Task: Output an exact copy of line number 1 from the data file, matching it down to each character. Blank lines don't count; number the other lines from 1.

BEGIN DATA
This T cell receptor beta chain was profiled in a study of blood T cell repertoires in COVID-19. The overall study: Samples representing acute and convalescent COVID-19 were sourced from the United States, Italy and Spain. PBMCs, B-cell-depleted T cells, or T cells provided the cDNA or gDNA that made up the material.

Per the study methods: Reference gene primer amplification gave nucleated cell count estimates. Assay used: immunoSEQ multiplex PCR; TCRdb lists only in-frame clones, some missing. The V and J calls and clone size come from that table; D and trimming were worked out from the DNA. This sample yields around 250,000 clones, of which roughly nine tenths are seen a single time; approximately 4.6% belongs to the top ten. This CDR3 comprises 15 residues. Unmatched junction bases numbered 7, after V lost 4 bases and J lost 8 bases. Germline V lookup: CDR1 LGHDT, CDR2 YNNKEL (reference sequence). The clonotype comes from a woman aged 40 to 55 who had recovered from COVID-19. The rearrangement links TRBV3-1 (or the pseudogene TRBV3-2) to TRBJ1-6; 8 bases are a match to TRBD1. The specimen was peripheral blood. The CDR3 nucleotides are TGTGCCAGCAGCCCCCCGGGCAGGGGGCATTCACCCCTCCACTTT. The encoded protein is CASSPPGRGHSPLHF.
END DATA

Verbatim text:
This T cell receptor beta chain was profiled in a study of blood T cell repertoires in COVID-19. The overall study: Samples representing acute and convalescent COVID-19 were sourced from the United States, Italy and Spain. PBMCs, B-cell-depleted T cells, or T cells provided the cDNA or gDNA that made up the material.